There’s no time like the present for thinking about holiday presents…and your Web presence during the holidays. That was the underlying theme of a panel discussion entitled “Last-Minute Site Enhancements to Create Small Wins for Your Busy Season” at the August eTail 2006 show in Philadelphia.
Felix Danziger, vice president, direct and business-to-business for personal-care products cataloger/retailer L’Occitane, emphasized the importance of ensuring an optimal customer experience, especially because during the holiday season orders touch not only the customer but also the gift recipient. For that reason, he advised carefully proofreading all gift messages included with orders, even those typed in by Web customers themselves. Two years ago, he said, L’Occitane received complaints about missing words and incomplete messages, a situation the company has corrected by being more diligent.
Jay Shaffer, vice president of marketing for furnishings merchant DirectlyHome.com, added that you should remind gift-givers — online as well as via your contact center order-takers — to include their name on the gift message. Customers generally assume that their name will be included on the message or elsewhere in the package, but unless they specify it on the gift card, it generally isn’t.
Other tips from the panel:
Keep an extra close eye on your paid search efforts during your busy season, suggested Brad Wolansky, director, e-commerce for outdoor gear and apparel cataloger/retailer The Orvis Co. With inventory status changing so quickly during the holidays, your search feeds and programs could end up bidding on terms for products that you no longer have in stock — something that he admitted occasionally happened at Orvis.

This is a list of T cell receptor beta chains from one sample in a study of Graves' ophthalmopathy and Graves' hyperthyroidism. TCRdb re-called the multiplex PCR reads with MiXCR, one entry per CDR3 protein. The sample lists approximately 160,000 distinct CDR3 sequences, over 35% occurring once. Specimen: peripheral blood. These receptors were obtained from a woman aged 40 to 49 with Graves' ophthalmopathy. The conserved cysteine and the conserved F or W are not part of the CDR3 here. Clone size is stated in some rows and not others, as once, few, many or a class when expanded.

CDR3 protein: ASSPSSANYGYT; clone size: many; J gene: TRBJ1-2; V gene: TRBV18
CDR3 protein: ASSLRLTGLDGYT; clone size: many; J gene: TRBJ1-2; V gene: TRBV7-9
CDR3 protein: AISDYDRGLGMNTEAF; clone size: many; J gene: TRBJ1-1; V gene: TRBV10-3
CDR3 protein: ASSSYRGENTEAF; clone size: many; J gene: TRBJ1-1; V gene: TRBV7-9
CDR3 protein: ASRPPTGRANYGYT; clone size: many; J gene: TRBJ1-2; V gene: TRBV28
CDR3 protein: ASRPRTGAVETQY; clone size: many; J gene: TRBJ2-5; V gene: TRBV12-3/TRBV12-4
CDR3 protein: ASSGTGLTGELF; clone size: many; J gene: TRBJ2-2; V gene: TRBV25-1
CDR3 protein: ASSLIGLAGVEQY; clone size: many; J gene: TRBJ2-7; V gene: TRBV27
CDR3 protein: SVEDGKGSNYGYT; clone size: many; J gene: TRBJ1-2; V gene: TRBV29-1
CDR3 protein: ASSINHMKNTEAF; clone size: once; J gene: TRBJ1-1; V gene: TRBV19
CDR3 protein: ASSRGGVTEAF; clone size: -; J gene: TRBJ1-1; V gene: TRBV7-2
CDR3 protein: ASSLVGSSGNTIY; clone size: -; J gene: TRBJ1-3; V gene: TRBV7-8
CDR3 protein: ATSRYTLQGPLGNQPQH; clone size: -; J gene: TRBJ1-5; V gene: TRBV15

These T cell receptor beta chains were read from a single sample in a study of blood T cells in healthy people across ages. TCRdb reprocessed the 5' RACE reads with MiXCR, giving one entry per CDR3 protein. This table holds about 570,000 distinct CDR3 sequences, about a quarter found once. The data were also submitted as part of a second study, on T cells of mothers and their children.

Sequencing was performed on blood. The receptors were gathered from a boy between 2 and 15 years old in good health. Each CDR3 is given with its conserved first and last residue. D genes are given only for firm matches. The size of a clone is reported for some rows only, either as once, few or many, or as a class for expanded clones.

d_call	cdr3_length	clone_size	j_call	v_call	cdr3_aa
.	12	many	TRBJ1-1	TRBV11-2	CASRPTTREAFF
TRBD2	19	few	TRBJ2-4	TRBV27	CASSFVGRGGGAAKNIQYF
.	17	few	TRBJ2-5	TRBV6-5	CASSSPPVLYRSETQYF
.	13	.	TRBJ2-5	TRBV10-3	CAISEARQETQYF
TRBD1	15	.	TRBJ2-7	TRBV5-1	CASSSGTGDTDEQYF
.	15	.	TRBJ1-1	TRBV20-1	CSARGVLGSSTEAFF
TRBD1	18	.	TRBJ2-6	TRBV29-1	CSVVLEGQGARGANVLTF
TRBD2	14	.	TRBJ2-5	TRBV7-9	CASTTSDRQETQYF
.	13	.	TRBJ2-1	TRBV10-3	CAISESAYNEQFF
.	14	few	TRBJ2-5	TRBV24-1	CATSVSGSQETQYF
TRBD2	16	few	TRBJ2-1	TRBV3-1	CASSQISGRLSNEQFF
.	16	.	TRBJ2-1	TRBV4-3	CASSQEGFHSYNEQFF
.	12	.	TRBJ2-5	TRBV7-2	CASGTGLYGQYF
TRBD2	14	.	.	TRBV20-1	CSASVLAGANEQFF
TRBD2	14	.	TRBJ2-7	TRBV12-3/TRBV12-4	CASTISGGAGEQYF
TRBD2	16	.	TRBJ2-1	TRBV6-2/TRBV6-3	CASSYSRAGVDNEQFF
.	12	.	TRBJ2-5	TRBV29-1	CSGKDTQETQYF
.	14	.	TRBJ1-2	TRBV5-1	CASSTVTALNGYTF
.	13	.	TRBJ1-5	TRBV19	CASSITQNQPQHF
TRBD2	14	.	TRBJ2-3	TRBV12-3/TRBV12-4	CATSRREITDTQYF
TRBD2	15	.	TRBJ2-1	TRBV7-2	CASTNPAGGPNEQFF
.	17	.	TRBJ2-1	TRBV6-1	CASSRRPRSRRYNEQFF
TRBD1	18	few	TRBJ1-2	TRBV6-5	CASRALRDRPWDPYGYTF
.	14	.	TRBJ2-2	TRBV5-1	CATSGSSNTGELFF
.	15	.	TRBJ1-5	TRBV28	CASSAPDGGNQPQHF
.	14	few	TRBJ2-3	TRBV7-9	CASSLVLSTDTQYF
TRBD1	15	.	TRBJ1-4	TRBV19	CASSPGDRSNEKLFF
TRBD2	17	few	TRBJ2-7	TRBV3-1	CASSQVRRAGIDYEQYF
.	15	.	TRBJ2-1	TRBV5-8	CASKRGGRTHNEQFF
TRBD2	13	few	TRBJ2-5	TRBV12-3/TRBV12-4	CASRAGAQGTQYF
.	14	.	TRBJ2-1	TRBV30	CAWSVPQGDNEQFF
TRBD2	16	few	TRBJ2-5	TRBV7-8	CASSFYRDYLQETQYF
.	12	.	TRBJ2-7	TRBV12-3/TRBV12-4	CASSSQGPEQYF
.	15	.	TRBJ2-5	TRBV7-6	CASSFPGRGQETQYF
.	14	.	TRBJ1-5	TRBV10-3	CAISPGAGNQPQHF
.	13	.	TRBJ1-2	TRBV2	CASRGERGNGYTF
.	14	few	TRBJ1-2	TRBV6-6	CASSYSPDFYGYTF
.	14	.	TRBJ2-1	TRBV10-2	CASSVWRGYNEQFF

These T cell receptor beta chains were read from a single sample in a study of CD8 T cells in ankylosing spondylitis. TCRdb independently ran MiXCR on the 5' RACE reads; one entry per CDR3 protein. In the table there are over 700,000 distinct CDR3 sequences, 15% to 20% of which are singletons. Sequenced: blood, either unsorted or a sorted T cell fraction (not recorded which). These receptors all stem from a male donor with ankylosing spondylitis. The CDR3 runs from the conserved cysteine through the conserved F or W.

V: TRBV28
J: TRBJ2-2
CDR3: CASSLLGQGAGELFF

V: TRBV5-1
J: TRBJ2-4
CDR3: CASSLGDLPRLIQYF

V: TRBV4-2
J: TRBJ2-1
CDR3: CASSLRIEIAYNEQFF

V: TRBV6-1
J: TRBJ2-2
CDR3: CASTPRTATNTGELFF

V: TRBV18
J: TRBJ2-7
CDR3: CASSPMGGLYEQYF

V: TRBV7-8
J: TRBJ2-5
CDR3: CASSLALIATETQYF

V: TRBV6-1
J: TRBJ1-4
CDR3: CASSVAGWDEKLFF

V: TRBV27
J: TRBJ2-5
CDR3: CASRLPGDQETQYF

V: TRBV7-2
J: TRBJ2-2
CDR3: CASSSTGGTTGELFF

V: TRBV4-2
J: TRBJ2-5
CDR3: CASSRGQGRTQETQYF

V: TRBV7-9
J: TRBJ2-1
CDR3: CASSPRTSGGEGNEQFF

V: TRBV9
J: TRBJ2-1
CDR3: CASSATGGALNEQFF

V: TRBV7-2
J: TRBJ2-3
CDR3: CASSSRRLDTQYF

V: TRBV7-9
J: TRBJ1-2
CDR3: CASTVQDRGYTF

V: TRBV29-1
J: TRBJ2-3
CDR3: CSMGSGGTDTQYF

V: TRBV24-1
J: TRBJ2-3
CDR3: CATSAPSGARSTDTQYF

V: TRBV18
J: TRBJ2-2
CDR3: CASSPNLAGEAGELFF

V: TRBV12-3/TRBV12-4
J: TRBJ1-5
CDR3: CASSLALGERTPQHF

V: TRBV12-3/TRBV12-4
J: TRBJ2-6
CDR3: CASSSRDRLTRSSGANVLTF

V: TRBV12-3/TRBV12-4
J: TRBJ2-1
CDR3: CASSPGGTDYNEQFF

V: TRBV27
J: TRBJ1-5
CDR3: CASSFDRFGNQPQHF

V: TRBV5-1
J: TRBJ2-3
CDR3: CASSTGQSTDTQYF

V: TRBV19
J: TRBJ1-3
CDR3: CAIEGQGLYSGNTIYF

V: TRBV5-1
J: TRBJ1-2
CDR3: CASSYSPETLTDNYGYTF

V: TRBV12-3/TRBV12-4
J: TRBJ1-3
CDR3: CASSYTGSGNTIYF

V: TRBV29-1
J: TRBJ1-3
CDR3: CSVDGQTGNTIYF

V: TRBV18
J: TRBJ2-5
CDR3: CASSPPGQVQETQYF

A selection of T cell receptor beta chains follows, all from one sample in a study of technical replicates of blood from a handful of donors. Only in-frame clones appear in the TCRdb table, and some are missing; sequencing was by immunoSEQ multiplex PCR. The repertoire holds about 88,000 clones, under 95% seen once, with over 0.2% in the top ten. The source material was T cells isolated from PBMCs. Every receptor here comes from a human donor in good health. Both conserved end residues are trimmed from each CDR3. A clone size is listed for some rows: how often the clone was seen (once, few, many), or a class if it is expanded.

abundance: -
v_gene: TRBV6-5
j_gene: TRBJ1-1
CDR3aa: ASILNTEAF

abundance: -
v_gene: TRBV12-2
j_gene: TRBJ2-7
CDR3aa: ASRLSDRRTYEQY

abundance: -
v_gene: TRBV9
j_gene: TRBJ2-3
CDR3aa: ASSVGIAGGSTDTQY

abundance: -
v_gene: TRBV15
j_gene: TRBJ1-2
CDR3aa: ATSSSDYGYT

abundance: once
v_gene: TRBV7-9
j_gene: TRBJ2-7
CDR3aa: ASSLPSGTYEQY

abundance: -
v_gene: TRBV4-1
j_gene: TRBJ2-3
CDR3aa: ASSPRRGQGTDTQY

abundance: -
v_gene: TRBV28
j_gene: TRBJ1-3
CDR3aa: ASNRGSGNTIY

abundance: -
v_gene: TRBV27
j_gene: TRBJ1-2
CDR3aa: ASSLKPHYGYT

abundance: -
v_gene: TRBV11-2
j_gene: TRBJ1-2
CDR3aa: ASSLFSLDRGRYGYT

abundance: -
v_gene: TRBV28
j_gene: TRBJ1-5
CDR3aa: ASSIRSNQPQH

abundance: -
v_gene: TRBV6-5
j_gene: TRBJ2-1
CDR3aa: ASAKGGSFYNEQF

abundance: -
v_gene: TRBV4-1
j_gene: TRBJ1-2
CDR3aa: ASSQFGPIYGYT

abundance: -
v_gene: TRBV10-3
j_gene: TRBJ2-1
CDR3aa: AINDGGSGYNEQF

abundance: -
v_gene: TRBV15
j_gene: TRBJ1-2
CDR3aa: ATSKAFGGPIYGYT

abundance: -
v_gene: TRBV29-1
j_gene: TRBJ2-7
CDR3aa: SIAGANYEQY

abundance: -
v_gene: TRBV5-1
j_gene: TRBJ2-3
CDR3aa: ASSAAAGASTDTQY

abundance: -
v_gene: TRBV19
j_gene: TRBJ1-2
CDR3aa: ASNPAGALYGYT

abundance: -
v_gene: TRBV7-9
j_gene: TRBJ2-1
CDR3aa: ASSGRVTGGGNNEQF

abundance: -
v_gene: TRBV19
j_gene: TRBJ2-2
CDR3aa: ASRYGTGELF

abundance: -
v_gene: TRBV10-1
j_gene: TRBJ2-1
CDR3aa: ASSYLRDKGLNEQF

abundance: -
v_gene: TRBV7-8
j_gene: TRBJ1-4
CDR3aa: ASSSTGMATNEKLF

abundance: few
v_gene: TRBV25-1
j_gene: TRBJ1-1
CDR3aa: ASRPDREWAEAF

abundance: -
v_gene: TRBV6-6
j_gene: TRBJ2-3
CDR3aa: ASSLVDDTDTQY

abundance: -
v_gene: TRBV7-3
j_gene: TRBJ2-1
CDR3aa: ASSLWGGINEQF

“Make sure your marketing plan is day by day, rather than week by week or month by month,” Danziger said. This way you can spot and react to any problems much more quickly.
If you offer gift-wrapping, show what it looks like on your site and in your catalog.
“Think about what marketing messages you have out there year-round and whether you should back off on them” during your peak season, Shaffer said. For instance, if you normally offer a lowest-price guarantee, you might be wise to drop it during the holidays, when price isn’t as significant a driver. As Danziger noted, as the holidays get closer, “price is less important than ensuring that the present will get there and that it’s the right present.”